The dividend has continued to increase without interruption, up from 65c to 70c. That’s 11 years of increase, and compares with 5.966c in 2006.
Funds from operations (FFO) in the first half alone have increased by 4.1%, from 87c to 91c – this effectively finances the dividend.
Consolidated net income rose 16% to €29.1m.
Net asset value on an EPRA basis has increased 5% from €22.23 to €23.34 per share.
The company seems perfectly happy with our forecasts (written prior to the interim results), apart from the 2022 dividend (which we knew was a bit of a flier, so pencil in around 92c instead):
Since we introduced you to this company a year ago (remember the Blue Banana?) life has gone ahead very smoothly. A few salient facts:
The Covid crisis saw the Dehner garden centres close in most states, but they all reopened a couple of months ago (earlier than in the UK) and all rent arrears were paid just before the half year end. There were a few debt forgivenesses for small traders within the Interpark site, but the overall number is insignificant; thus all full year forecasts are unchanged from previous guidance.
A month before publication of the results last week, the company closed its first deal with Amazon four weeks ahead of schedule – a logistical facility (ie big box) with 7,500 square metres of warehouse and office space.
This is all quite dry, but in a good way. Germany itself has experienced a pretty fair plague so far (and that includes Berlin apartment rentals too, by the way); logistics companies like Segro in the UK and Warehouses de Pauw in Belgium have outperformed other property companies by a country mile, especially retail. The move to online shopping can only help the likes of Amazon, and the big German car companies have tended to sweat it out until demand picks up. The move to electric vehicles will hit the headlines again when Volkswagen ramps up its sales of the new Golf Mark 8 in the autumn; and battery storage will of course require new specialist sites.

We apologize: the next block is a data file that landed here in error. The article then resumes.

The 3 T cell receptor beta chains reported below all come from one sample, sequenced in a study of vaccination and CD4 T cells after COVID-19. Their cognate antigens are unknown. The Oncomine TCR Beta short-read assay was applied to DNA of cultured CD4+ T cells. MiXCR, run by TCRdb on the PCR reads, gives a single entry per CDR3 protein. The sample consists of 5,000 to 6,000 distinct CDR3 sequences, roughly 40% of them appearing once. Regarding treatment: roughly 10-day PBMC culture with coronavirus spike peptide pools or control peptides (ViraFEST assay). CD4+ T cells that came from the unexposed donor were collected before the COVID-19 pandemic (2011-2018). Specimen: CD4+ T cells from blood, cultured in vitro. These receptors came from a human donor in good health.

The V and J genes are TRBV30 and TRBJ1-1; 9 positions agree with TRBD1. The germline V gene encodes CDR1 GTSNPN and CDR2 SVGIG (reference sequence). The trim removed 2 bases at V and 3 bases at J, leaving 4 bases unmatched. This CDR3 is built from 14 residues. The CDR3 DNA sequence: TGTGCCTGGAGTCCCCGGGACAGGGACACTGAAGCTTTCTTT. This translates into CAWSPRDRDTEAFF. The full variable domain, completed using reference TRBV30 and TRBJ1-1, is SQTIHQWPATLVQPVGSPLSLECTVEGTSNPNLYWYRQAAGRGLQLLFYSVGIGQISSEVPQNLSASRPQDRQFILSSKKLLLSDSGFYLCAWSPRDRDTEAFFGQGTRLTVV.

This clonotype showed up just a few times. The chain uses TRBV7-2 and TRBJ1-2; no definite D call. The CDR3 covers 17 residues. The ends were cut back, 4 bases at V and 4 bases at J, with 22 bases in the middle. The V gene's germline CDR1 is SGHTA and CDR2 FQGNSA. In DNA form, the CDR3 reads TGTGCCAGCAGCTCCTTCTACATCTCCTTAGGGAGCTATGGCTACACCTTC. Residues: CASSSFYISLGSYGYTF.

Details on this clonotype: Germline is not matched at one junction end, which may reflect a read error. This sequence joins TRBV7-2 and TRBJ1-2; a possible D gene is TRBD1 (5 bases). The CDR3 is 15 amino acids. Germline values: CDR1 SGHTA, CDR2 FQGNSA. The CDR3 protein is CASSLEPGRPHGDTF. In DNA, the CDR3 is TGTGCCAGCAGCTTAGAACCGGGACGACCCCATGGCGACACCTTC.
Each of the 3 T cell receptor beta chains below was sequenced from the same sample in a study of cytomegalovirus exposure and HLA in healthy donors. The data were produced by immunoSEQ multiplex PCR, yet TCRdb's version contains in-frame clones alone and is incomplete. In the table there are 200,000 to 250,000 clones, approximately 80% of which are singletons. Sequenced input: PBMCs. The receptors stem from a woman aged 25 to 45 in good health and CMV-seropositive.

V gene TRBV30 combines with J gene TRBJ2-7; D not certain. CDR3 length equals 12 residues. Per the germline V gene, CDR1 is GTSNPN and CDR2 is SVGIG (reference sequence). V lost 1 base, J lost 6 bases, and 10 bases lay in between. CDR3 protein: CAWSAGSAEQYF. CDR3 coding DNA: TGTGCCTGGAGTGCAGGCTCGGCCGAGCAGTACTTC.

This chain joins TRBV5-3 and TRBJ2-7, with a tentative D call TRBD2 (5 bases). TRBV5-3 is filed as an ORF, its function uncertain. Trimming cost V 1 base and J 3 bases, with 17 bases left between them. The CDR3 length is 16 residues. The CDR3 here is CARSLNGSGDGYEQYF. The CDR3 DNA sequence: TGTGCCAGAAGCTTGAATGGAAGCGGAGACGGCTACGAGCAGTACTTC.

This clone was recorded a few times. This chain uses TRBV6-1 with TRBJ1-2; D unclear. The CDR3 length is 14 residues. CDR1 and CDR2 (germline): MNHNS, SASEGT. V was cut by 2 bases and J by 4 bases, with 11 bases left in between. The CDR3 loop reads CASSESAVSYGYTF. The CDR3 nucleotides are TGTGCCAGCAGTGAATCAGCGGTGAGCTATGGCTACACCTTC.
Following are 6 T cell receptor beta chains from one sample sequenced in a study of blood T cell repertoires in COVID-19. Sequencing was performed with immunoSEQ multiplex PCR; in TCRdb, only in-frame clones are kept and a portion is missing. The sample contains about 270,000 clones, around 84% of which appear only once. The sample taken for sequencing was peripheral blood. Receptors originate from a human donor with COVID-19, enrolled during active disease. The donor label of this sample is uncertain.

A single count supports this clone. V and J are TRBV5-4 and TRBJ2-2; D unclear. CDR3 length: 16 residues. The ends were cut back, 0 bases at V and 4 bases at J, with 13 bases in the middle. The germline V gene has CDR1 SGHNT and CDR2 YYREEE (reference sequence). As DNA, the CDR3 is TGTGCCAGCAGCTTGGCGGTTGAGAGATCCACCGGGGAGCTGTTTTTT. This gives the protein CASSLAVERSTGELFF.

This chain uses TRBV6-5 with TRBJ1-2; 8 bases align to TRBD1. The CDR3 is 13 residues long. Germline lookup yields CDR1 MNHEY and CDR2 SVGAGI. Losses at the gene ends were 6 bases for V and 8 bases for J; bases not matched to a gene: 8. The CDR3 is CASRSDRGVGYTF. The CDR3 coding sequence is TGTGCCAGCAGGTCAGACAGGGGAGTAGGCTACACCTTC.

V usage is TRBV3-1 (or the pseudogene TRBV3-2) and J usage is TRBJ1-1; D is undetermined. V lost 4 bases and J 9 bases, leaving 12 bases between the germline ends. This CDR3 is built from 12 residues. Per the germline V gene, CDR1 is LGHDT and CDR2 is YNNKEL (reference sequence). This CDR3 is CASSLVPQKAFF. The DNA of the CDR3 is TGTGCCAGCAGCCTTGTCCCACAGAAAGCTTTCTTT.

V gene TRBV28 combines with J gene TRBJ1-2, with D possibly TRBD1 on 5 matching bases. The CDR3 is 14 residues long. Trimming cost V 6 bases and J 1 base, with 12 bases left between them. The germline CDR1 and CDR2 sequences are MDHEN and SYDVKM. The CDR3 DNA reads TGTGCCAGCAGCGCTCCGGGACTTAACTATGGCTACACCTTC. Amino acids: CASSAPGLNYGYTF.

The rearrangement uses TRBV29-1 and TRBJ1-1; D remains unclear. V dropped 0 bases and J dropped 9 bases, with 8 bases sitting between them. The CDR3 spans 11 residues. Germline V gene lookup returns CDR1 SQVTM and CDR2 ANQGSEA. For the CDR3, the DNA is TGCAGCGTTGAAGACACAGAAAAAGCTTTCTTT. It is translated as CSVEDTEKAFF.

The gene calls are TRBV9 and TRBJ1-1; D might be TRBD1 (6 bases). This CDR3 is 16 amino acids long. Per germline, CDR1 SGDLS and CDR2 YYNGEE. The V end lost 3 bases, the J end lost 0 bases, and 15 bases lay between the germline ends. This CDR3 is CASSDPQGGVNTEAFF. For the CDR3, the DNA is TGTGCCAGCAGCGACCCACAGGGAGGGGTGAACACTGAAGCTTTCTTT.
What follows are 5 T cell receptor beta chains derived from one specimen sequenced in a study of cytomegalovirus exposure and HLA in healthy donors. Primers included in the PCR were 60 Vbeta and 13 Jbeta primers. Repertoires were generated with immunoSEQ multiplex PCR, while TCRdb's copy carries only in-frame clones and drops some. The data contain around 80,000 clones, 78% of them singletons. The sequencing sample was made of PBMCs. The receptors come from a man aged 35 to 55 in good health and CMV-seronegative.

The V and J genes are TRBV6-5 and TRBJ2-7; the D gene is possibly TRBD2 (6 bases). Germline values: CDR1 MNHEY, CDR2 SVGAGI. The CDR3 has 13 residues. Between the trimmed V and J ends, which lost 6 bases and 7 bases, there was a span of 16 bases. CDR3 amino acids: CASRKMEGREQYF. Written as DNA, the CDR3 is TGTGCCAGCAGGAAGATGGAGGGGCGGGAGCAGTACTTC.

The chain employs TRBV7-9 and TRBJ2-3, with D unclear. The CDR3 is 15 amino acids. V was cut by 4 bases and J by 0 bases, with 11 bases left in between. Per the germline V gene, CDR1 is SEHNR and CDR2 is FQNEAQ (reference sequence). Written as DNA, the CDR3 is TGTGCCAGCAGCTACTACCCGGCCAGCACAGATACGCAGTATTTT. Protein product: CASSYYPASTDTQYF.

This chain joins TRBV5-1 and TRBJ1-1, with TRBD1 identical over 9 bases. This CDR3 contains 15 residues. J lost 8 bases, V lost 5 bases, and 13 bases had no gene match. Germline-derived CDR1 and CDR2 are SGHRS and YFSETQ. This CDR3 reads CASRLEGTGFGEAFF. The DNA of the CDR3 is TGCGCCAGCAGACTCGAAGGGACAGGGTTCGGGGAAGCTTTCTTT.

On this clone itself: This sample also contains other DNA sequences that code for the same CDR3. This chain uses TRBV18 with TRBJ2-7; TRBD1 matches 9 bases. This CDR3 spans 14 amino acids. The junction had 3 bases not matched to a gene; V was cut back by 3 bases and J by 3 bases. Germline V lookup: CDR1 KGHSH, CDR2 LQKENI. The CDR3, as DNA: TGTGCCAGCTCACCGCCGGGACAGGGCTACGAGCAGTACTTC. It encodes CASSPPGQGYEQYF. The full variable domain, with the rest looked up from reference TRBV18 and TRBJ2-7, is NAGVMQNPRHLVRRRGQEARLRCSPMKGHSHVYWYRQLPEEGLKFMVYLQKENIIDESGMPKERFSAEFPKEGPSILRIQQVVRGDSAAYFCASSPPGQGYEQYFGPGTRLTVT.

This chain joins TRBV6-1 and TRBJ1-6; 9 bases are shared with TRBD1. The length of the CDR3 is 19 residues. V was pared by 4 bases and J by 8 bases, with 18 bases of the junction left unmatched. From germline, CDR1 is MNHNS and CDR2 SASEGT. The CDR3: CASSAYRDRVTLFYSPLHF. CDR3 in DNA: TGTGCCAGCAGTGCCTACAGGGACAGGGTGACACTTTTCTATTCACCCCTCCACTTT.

The much heralded joint venture with the aforementioned, and much bigger, Warehouses de Pauw (WDP) was put on freeze for a brief while, but is fully operational again, with various plans being discussed; the friendly mood between the companies has not deteriorated at all. If big JVs are announced it is conceivable that the smaller partner may have to issue a bit of new equity, but that should come as a welcome opportunity.
We detest targets by the very nature of things, but a year ago we raised VIB’s substantially to €32.60. That proved to be within 10c of the top just before the markets panicked, which is a happy coincidence. Our new target on an 18 month view is €37.50, based on a conservative 6% yield on 20103 FFO of 462m.